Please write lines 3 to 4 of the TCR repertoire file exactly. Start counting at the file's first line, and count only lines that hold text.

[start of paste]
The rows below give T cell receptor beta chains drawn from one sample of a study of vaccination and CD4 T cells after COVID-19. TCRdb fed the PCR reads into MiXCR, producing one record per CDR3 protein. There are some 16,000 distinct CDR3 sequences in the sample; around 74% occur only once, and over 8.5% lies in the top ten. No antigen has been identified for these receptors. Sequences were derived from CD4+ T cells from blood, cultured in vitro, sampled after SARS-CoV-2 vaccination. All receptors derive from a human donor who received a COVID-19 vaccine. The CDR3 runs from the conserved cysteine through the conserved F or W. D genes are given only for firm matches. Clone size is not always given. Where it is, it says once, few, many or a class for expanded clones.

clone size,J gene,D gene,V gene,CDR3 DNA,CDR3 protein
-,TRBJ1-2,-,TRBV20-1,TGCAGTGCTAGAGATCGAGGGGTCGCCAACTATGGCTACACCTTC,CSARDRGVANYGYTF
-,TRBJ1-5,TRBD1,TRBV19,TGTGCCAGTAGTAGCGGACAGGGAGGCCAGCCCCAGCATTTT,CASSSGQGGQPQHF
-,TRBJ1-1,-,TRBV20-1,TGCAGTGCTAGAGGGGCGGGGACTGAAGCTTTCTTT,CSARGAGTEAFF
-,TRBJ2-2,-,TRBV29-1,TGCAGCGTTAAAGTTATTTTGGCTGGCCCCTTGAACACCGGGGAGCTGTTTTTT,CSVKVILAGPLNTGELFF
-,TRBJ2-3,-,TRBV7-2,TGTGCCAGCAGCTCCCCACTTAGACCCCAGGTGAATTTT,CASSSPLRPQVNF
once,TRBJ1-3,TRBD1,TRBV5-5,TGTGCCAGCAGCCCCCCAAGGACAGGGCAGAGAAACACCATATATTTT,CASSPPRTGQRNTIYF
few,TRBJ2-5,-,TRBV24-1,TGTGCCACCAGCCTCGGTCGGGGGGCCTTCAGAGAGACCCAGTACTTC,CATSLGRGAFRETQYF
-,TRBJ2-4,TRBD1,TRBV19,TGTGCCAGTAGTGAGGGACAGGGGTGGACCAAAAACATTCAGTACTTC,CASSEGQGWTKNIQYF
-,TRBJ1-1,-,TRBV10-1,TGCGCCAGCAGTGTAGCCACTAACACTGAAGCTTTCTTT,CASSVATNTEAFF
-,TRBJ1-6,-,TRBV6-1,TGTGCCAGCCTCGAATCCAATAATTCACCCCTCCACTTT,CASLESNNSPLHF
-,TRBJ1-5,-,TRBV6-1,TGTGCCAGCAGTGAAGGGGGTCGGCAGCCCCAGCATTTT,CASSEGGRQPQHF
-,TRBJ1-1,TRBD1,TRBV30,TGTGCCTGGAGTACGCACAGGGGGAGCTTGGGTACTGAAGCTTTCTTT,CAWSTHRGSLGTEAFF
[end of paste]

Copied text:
-,TRBJ1-2,-,TRBV20-1,TGCAGTGCTAGAGATCGAGGGGTCGCCAACTATGGCTACACCTTC,CSARDRGVANYGYTF
-,TRBJ1-5,TRBD1,TRBV19,TGTGCCAGTAGTAGCGGACAGGGAGGCCAGCCCCAGCATTTT,CASSSGQGGQPQHF